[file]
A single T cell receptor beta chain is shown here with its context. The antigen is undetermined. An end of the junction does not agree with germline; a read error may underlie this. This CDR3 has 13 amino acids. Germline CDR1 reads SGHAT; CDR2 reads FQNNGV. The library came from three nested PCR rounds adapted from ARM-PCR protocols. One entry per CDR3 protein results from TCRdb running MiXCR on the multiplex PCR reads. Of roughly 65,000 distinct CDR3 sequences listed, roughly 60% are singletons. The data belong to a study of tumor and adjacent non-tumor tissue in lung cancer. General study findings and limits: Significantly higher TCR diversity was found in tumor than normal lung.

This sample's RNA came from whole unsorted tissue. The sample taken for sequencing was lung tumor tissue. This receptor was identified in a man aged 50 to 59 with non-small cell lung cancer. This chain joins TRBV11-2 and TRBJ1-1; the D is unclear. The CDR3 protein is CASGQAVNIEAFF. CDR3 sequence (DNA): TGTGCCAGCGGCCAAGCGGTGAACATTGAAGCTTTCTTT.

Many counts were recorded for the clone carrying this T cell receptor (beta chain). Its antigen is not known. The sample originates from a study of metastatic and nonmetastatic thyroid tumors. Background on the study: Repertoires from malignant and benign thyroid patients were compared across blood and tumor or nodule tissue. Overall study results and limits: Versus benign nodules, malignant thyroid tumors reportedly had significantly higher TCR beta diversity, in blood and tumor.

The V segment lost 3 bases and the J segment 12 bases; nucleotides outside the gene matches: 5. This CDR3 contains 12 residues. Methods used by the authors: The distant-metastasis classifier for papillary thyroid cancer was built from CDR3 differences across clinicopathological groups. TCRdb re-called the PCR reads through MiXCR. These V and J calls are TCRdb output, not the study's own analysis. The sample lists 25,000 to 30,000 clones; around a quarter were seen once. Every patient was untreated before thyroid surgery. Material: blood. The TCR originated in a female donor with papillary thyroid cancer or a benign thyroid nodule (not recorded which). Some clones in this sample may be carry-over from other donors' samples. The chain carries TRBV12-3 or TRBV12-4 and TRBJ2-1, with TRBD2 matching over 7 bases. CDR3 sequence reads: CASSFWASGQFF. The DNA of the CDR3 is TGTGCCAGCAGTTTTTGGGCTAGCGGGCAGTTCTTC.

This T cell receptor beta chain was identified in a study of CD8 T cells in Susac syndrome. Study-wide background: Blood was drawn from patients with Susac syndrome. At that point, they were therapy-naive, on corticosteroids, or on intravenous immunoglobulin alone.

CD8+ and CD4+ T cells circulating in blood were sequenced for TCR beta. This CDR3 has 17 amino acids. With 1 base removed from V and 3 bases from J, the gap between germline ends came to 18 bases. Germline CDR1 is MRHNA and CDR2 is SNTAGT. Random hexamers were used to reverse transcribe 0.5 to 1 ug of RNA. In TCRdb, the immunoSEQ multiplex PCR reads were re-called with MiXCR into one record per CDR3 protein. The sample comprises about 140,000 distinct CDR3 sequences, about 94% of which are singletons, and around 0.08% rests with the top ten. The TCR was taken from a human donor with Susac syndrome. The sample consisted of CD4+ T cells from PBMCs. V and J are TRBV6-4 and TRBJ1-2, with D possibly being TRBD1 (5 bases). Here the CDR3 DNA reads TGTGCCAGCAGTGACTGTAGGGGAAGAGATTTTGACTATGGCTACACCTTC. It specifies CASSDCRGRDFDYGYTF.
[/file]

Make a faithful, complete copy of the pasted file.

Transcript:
A single T cell receptor beta chain is shown here with its context. The antigen is undetermined. An end of the junction does not agree with germline; a read error may underlie this. This CDR3 has 13 amino acids. Germline CDR1 reads SGHAT; CDR2 reads FQNNGV. The library came from three nested PCR rounds adapted from ARM-PCR protocols. One entry per CDR3 protein results from TCRdb running MiXCR on the multiplex PCR reads. Of roughly 65,000 distinct CDR3 sequences listed, roughly 60% are singletons. The data belong to a study of tumor and adjacent non-tumor tissue in lung cancer. General study findings and limits: Significantly higher TCR diversity was found in tumor than normal lung.

This sample's RNA came from whole unsorted tissue. The sample taken for sequencing was lung tumor tissue. This receptor was identified in a man aged 50 to 59 with non-small cell lung cancer. This chain joins TRBV11-2 and TRBJ1-1; the D is unclear. The CDR3 protein is CASGQAVNIEAFF. CDR3 sequence (DNA): TGTGCCAGCGGCCAAGCGGTGAACATTGAAGCTTTCTTT.

Many counts were recorded for the clone carrying this T cell receptor (beta chain). Its antigen is not known. The sample originates from a study of metastatic and nonmetastatic thyroid tumors. Background on the study: Repertoires from malignant and benign thyroid patients were compared across blood and tumor or nodule tissue. Overall study results and limits: Versus benign nodules, malignant thyroid tumors reportedly had significantly higher TCR beta diversity, in blood and tumor.

The V segment lost 3 bases and the J segment 12 bases; nucleotides outside the gene matches: 5. This CDR3 contains 12 residues. Methods used by the authors: The distant-metastasis classifier for papillary thyroid cancer was built from CDR3 differences across clinicopathological groups. TCRdb re-called the PCR reads through MiXCR. These V and J calls are TCRdb output, not the study's own analysis. The sample lists 25,000 to 30,000 clones; around a quarter were seen once. Every patient was untreated before thyroid surgery. Material: blood. The TCR originated in a female donor with papillary thyroid cancer or a benign thyroid nodule (not recorded which). Some clones in this sample may be carry-over from other donors' samples. The chain carries TRBV12-3 or TRBV12-4 and TRBJ2-1, with TRBD2 matching over 7 bases. CDR3 sequence reads: CASSFWASGQFF. The DNA of the CDR3 is TGTGCCAGCAGTTTTTGGGCTAGCGGGCAGTTCTTC.

This T cell receptor beta chain was identified in a study of CD8 T cells in Susac syndrome. Study-wide background: Blood was drawn from patients with Susac syndrome. At that point, they were therapy-naive, on corticosteroids, or on intravenous immunoglobulin alone.

CD8+ and CD4+ T cells circulating in blood were sequenced for TCR beta. This CDR3 has 17 amino acids. With 1 base removed from V and 3 bases from J, the gap between germline ends came to 18 bases. Germline CDR1 is MRHNA and CDR2 is SNTAGT. Random hexamers were used to reverse transcribe 0.5 to 1 ug of RNA. In TCRdb, the immunoSEQ multiplex PCR reads were re-called with MiXCR into one record per CDR3 protein. The sample comprises about 140,000 distinct CDR3 sequences, about 94% of which are singletons, and around 0.08% rests with the top ten. The TCR was taken from a human donor with Susac syndrome. The sample consisted of CD4+ T cells from PBMCs. V and J are TRBV6-4 and TRBJ1-2, with D possibly being TRBD1 (5 bases). Here the CDR3 DNA reads TGTGCCAGCAGTGACTGTAGGGGAAGAGATTTTGACTATGGCTACACCTTC. It specifies CASSDCRGRDFDYGYTF.